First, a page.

If you have the space and and extra bot, have the driver try to complete an objective while another bot plays defense on them. It doesn’t have to be a scoring related objective (but it can be), it can also be things like getting to a certain location as efficiently as they can, or retrieving a game piece.

Lastly, don’t overlook knowing the rules. How thorough a driver’s knowledge of the rules is can make the difference between winning and losing a close match.

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Drill on worst case scenario. Like absolutely ridiculous worst case scenarios. DC is assisting with another team’s defense, intake reversed, one swerve module is down, 6072 is defending you, and a ceiling panel fell onto the goal. Not only will your drivers be prepared in that ridiculous situation, but they will become highly comfortable navigating change, keeping their cool, handling worst-case in matches, and prepared with solutions to even the most ridiculous on-field problems. The solutions don’t need to be theoretically optimal, they need to be better-than-bad, made quickly, and communicated across the alliance.

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Hmmm, that happened to us last Saturday at ramp riot lol. It is a great idea to practice in sub optimal situations.

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Last Saturday at Ramp Riot your DC was assisting with another team’s defense while the intake was reversed, one swerve module was down, 6072 (west coast) was defending you, and a ceiling panel fell into the high hub? I knew I should have gone.

During the final at Ramp Riot, one of 2539’s swerve modules was inoperable and they were driving while one of their alliance partners had constant radio power issues (becoming an intermittent obstacle on the field), their other alliance partner had a broken intake, and they had played through the entire lower bracket after losing their first match of the double elim. So, I’ll call it close enough.

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I found the at home challenges from 2021 are good for drills and simple practice driving. I tend to modify them a little bit (depending on the current layout of our room and how much space current field elements take up.)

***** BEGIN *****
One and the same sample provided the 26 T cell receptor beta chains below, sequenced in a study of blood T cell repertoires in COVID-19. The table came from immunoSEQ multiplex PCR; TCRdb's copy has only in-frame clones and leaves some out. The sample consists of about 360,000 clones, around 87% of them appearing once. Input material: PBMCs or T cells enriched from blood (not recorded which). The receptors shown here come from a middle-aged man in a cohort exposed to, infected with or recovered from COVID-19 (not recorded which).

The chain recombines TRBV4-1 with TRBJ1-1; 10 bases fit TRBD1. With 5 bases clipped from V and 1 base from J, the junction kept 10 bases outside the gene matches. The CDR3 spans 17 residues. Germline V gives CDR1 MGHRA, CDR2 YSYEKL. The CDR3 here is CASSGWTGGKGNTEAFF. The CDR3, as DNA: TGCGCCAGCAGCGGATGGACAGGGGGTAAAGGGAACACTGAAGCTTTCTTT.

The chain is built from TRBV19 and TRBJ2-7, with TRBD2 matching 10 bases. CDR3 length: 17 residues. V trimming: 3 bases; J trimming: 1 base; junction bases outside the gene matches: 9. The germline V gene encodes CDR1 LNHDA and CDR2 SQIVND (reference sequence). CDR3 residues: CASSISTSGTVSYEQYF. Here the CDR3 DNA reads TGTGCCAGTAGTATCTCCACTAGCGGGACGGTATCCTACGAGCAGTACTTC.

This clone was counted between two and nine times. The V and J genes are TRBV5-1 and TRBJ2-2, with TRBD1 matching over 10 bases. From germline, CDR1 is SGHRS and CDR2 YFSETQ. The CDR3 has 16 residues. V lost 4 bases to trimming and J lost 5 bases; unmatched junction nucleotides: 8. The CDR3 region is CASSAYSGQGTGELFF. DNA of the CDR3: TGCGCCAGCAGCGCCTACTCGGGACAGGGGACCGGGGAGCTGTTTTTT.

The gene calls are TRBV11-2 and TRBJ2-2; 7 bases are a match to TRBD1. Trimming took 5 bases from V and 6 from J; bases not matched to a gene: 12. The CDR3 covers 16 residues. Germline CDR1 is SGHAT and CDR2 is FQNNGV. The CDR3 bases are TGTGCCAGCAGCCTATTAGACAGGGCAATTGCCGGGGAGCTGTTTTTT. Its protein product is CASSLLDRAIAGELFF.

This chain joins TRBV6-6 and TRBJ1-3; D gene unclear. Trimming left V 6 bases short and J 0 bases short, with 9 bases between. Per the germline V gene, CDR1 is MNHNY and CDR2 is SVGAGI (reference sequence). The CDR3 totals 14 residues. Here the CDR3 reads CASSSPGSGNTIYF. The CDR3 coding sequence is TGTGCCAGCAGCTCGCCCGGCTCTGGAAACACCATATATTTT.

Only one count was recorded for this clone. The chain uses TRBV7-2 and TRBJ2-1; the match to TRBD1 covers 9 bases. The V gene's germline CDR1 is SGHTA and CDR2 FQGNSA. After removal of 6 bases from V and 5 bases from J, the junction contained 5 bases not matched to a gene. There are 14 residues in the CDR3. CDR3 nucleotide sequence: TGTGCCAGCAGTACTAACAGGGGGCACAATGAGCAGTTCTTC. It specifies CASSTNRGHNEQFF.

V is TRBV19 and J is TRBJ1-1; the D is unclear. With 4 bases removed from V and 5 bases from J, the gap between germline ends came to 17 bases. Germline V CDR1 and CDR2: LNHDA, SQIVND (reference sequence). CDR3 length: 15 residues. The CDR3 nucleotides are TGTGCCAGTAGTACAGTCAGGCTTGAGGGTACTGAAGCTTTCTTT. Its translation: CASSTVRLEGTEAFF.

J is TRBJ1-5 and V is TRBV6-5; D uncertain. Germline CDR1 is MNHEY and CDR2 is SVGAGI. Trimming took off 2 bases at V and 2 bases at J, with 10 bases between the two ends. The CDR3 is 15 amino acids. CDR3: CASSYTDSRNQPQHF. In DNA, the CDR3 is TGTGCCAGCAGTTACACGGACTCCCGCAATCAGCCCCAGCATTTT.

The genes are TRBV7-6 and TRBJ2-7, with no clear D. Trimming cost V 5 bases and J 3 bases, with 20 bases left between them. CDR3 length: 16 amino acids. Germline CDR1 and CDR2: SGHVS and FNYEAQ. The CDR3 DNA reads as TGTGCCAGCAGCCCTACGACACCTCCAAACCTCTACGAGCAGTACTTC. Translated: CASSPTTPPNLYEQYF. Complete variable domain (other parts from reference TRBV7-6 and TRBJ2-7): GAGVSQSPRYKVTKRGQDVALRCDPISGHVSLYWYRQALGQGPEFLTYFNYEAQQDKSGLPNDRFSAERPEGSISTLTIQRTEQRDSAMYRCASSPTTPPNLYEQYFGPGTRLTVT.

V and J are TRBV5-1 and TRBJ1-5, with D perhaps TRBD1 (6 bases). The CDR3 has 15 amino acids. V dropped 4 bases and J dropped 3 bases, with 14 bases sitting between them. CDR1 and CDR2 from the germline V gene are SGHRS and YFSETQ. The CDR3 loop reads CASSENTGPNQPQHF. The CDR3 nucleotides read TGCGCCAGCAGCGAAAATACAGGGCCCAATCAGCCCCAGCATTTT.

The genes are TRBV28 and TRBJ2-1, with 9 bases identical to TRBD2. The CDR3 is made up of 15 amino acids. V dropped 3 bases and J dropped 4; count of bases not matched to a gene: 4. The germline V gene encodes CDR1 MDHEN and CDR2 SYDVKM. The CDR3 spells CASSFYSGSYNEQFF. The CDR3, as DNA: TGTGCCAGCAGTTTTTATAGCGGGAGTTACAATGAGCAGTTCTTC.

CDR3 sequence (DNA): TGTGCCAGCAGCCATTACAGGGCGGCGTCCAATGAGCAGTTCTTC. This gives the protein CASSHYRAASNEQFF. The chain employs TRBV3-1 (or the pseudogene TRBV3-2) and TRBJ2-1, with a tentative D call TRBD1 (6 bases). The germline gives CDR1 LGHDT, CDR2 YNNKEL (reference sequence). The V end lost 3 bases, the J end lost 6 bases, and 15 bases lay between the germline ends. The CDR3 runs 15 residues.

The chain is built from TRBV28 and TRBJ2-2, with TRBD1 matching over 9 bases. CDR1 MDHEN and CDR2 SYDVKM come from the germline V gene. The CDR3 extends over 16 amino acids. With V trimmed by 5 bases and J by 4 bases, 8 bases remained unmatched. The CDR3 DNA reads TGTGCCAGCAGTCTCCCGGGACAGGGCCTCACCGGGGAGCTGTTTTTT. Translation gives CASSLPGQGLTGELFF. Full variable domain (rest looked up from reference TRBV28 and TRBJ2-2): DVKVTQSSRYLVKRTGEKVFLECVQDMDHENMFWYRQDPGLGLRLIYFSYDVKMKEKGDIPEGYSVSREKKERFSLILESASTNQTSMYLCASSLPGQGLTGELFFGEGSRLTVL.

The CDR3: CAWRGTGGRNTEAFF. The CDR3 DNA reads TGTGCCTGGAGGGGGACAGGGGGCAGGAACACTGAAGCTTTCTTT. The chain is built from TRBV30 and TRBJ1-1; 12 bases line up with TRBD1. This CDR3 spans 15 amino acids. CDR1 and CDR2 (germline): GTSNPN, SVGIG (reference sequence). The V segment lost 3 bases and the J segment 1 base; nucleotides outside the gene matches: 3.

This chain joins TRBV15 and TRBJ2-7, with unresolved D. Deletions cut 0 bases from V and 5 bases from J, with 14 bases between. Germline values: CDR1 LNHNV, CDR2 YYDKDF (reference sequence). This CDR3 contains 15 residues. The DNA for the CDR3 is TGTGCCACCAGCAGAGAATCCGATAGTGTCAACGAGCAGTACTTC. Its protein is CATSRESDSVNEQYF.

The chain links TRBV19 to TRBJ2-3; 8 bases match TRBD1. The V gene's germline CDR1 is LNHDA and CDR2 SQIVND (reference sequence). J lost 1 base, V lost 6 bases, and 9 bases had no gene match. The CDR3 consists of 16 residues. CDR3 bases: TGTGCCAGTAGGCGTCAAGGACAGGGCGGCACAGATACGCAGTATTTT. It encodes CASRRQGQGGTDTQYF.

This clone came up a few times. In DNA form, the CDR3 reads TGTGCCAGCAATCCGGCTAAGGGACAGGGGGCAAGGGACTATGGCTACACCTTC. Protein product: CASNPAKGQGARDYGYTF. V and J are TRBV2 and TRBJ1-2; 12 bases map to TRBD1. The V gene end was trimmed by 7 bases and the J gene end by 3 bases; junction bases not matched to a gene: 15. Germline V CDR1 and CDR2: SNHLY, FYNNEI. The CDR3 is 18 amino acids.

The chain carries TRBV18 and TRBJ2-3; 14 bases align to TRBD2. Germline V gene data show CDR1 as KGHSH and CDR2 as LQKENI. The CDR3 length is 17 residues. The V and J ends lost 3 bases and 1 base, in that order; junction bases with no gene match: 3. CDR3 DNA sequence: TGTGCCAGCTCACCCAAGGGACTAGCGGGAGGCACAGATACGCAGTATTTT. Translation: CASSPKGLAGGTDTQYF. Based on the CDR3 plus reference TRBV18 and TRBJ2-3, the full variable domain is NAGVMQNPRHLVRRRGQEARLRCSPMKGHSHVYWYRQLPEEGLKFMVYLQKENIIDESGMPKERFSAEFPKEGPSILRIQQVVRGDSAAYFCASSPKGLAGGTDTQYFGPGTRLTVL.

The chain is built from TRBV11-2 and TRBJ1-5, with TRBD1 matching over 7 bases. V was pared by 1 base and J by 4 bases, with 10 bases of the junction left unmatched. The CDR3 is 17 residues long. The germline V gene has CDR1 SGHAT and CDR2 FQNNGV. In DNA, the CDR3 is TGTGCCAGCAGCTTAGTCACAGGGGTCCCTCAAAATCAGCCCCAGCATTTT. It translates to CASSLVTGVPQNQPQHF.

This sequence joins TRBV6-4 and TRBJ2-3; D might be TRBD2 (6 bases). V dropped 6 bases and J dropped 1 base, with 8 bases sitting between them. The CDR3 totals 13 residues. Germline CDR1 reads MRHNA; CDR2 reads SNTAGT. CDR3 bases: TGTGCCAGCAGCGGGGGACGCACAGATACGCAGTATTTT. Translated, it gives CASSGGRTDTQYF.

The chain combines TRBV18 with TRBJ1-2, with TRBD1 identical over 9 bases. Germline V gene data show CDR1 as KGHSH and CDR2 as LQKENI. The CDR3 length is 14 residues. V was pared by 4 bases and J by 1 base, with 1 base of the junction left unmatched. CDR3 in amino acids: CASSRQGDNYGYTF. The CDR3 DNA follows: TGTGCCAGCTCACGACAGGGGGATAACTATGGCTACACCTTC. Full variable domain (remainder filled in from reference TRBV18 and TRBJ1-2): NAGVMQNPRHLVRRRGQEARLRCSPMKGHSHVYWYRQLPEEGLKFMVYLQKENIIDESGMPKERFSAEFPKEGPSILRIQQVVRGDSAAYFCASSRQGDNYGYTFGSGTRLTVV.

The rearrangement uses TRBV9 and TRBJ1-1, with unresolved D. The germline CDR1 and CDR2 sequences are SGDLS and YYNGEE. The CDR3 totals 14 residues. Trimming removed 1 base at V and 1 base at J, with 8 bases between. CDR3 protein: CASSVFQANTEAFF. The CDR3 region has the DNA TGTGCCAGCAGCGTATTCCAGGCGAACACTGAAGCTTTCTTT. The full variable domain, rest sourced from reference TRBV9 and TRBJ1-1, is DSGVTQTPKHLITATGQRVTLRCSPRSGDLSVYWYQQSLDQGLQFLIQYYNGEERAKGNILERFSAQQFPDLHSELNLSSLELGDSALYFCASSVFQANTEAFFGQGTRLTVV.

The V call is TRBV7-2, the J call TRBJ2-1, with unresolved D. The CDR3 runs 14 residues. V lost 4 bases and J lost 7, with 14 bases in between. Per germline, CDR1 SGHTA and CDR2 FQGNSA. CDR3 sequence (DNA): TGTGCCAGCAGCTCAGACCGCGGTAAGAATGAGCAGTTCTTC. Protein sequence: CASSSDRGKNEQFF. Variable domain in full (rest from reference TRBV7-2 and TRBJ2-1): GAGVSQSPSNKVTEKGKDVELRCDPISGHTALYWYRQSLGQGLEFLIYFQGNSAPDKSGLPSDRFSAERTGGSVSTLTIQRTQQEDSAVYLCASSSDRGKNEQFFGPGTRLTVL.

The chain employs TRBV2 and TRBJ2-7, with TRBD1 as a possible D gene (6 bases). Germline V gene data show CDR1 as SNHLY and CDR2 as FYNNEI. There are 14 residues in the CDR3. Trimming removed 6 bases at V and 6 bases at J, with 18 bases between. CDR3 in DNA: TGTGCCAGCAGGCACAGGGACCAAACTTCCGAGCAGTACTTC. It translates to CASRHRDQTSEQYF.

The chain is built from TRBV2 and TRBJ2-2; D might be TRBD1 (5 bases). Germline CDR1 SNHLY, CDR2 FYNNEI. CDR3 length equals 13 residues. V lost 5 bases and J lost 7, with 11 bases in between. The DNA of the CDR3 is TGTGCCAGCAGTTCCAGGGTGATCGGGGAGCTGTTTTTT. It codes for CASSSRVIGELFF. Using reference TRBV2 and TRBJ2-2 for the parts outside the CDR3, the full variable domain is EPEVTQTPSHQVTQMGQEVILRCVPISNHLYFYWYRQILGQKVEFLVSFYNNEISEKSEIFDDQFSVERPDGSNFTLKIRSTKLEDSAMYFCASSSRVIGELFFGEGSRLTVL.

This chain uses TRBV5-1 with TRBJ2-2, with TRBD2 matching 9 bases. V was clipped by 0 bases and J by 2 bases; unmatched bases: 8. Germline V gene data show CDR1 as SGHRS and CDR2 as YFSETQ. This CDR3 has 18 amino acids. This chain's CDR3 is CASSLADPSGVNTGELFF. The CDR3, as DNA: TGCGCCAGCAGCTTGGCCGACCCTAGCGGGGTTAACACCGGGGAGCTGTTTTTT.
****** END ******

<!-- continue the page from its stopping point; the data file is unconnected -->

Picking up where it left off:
We have pvc pipes filled with sand and cones

I also will get another robot and have them practice evading defense, and even practice defending.

It’s hard to give the operator practice when that aspect changes literally every year. But you can get creative and make something work.

I would think about types of skills you want to reinforce and then create competitive scenarios using those skills. Whether that is:

  • Lining up to a wall/object
  • Making a tight maneuver (2021 course)
  • Blind maneuvers (video assist) (sandstorm)
  • Orientation onto a spot
  • Crossing barriers efficiently (2020 switch generator)
  • Reverse driving
  • Defense avoidance/handling
  • Situational awareness & decision making

I try for drills to not just be repetition, at least in the beginning, but to be scored by time or points, with individuals or pairs trying to get the best score for that session/drill.

We start inviting everyone to try driving and operating in the Fall, and we start with challenges that are more general and not necessarily a game task, to make it easier for new drivers to participate. As you get further along in Feb & March, you will reduce participants just to drivers and work more on game tasks and repetitions of them, with extra drilling to reinforce some skill and with defense when available. At that point, you still keep score but compare to their own progress.

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I will absolutely be using this in my off season training this year thank you

Surprised this hasn’t been brought up yet in this thread, but watch match videos, like a lot of them. Match videos expose you to the most in-game scenarios and teach you “what to do”, such as match strategy, playing defense, and playing against defense. Even if practice time is very limited for whatever reason, you can still be a good driver if you watch match videos and learn what you need to do. A driver with decent mechanical skills but great game knowledge, situational awareness, and ability to play as or against defense is still a good driver.